We need more movies about dysfunctional families like we need more movies about the tortured inner lives of artists, which is all the more reason to be unexpectedly grateful for “The Family Fang,” a sharply drawn portrait of a dysfunctional, tortured artistic family that speaks affectingly to the troubled legacy that all parents inevitably bequeath to their children. Following his raucous and foul-mouthed directorial debut, “Bad Words,” Jason Bateman shows marked progress and deepening maturity as a filmmaker with this cleverly structured but never arch or mechanical adaptation of Kevin Wilson’s 2011 comic novel, with Bateman and Nicole Kidman nicely inhabiting one of the more tender and persuasive brother-sister relationships in recent movie memory. With its rich vein of melancholy and intricate but entirely accessible narrative layers, “Fang” will require shrewd distributor positioning to sink its teeth into the arthouse market; solid critical response and cast names should help.
By dint of its plot description alone, “The Family Fang” superficially recalls any number of past pictures about the toll of a monstrous father figure on his talented and sensitive children, including Wes Anderson’s “The Royal Tenenbaums” and Noah Baumbach’s “The Squid and the Whale.” Although more modest in its aims and achievements than those earlier touchstones, David Lindsay-Abaire’s screenplay (his strongest big-screen effort since “Rabbit Hole,” an earlier Kidman collaboration) boasts a fluid, easily enveloping style that takes a wisely understated approach to a premise that could otherwise have seemed brazenly artificial. Centering around a domestic upbringing that would seem extreme and out-there by even the loosest of parenting standards, the picture devotes itself to dramatizing its protagonists’ unique childhood in grounded and believable fashion.
Well into adulthood, but pointedly lacking any kids or long-term relationships of their own, Annie (Kidman) and Baxter (Bateman) are still trying to process the damage wrought by their parents, a pair of celebrated New York performance artists named Caleb (Christopher Walken) and Camille Fang (Maryann Plunket), who have mastered a brand of socially deviant, flash-mob-style public fakeout. We see many examples of their past work firsthand (in golden-hued re-creations and old video clips), including an early sequence of a phony bank robbery in which young Baxter plays stick-’em-up with a teller, father Caleb masquerades as a security guard, and mom Camille is the innocent bystander who gets gunned down, oozing candy blood while daughter Annie howls in agony, though she’s really trying not to laugh. (The younger versions of Caleb and Camille are played by Jason Butler Harner and Kathryn Hahn.)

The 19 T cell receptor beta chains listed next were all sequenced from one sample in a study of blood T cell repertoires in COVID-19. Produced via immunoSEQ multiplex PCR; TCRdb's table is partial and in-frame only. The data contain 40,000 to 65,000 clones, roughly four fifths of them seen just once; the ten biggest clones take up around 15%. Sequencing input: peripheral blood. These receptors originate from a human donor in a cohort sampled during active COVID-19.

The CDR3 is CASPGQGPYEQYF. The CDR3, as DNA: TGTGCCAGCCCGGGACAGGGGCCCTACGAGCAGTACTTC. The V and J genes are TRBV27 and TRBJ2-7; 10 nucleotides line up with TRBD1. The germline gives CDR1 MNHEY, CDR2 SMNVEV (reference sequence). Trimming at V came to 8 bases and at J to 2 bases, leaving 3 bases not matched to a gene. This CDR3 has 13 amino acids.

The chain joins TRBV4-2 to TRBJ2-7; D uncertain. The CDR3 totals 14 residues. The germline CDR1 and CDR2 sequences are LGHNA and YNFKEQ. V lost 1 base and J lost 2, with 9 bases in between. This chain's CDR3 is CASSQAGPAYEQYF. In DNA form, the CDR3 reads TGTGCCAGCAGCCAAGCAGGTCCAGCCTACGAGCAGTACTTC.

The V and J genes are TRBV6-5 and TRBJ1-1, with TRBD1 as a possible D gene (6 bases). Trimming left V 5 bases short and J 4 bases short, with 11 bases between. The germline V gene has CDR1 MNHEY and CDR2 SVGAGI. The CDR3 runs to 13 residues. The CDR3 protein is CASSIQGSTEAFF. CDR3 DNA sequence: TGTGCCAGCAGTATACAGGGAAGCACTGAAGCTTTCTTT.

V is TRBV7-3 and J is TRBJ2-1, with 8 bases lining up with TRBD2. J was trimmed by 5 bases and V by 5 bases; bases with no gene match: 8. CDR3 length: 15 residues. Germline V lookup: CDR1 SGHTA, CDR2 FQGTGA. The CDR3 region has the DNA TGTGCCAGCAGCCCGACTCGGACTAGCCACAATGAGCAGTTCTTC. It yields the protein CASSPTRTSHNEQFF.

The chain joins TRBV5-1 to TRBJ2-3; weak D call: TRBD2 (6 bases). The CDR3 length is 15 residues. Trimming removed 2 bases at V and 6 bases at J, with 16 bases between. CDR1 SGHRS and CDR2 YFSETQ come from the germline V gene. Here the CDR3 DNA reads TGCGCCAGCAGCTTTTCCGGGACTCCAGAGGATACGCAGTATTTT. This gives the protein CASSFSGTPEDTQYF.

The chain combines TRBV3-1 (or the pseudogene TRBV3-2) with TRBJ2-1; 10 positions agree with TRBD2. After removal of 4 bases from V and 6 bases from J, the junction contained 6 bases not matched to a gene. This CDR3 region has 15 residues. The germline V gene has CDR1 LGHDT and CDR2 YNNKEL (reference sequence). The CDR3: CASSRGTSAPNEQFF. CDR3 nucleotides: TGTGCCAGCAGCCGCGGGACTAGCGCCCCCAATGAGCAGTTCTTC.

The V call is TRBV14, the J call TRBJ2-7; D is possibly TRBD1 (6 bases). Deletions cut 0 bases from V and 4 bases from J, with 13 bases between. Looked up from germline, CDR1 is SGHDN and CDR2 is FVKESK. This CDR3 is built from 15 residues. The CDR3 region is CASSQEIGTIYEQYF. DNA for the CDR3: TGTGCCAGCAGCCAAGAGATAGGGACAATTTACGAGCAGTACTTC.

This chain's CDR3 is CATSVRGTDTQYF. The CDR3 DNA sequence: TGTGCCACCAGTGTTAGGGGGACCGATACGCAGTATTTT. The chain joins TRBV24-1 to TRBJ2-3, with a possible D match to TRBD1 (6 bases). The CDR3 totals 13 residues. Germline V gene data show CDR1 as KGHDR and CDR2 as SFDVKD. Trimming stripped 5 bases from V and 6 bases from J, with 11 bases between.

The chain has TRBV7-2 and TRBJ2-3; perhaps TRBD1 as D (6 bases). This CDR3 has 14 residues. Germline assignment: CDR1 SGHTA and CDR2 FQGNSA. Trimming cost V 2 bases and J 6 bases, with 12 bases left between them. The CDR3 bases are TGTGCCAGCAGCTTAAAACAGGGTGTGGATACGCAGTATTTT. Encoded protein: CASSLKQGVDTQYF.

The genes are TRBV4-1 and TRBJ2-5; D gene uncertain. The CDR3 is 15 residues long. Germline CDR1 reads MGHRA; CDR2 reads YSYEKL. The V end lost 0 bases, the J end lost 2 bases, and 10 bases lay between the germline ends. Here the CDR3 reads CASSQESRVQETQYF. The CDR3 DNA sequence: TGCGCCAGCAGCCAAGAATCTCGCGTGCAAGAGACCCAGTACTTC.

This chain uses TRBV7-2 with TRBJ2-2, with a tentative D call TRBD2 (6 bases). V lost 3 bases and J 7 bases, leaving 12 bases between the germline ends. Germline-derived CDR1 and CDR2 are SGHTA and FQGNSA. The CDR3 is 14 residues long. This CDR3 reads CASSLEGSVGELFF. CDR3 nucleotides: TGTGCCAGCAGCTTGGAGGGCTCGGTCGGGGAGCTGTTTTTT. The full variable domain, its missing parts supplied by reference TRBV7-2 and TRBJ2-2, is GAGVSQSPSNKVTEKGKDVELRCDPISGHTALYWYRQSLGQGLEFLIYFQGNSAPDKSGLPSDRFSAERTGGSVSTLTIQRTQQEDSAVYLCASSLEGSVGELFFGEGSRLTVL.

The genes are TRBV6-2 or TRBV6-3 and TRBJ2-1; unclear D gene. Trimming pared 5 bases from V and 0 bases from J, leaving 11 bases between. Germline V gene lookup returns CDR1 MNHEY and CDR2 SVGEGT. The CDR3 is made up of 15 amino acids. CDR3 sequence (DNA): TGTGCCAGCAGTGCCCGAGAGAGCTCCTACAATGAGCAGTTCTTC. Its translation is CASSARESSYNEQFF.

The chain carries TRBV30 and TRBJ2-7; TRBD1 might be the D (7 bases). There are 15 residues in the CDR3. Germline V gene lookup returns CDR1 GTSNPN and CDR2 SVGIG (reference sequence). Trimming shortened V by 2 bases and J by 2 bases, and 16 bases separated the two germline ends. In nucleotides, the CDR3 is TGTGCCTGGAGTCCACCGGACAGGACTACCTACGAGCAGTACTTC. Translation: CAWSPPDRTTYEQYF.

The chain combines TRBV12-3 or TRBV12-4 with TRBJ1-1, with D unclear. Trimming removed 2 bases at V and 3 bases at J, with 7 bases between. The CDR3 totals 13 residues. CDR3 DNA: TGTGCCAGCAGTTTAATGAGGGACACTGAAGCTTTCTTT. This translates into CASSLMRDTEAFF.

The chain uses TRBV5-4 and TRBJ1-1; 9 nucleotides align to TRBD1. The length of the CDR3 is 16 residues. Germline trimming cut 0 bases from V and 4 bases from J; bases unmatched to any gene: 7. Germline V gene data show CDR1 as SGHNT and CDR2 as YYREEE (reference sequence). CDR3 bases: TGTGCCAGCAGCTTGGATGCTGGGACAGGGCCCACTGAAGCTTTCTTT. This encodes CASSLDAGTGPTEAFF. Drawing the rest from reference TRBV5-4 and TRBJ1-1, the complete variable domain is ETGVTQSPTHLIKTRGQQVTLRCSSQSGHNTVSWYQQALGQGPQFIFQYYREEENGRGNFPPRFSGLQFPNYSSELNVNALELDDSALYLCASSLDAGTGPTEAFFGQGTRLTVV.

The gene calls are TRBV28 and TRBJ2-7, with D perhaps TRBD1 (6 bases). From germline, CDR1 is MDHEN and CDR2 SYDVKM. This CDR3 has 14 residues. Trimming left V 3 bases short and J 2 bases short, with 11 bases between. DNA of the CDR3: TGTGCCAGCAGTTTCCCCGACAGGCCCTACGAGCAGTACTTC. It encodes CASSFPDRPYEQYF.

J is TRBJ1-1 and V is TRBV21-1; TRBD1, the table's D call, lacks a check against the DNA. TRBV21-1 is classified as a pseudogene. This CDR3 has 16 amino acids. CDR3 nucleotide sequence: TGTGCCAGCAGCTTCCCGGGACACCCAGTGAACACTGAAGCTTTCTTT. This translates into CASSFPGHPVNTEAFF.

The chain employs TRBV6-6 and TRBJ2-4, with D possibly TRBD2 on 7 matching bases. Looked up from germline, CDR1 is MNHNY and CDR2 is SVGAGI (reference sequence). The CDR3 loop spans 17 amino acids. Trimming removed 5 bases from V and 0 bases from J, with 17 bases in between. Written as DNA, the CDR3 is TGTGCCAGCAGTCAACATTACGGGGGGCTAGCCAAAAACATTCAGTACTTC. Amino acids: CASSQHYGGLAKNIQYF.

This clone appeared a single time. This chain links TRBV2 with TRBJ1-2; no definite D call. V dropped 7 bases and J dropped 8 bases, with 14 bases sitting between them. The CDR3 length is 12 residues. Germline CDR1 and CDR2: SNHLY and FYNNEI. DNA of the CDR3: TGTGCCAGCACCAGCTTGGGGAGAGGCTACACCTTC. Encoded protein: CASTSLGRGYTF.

What parents would do such a thing? The kind who see child rearing as just another way to realize their artistic ambitions to the fullest — and indeed, Caleb and Camille achieved the height of their recognition by the art world when they got their children in on the act (as discussed in a clip of two Artforum types played by Scott Shepherd and Steve Witting). And clearly, the kids either inherited or absorbed their parents’ creative impulses: Annie is now a well-known film actress, though she’s feeling restless and uncertain about the direction of her career, while Baxter has been trying to finish writing his third novel for the past two years. When a freelance magazine assignment goes awry and unexpectedly lands Baxter in the hospital (in a very funny, energetically cut sequence), the stage is set for an unplanned family reunion, and brother and sister brace themselves — and lean heavily on each other — in expectation of the worst.
While this all may sound on paper like just another dispatch from the ninth circle of indie-quirkfest hell, “The Family Fang” deepens and darkens as Caleb, Camille, Annie and Baxter come back together at the old homestead in upstate New York — a wonderfully lived-in repository of old memories and countless discarded art projects (courtesy of Beth Mickle’s production design), and filmed in shadowy, richly muted colors by d.p. Ken Seng. Bateman and Lindsay-Abaire modulate the tension carefully and with a merciful avoidance of histrionics, though after an uncomfortable dinner and several more awkward conversations, it’s plain to see that Dad is the monster of the group, whether he’s dismissing Annie’s career as basically “crap movies and a tampon commercial,” or knocking down Baxter’s attempt to relate to his father as a fellow artist: “Don’t talk about things you know nothing about.”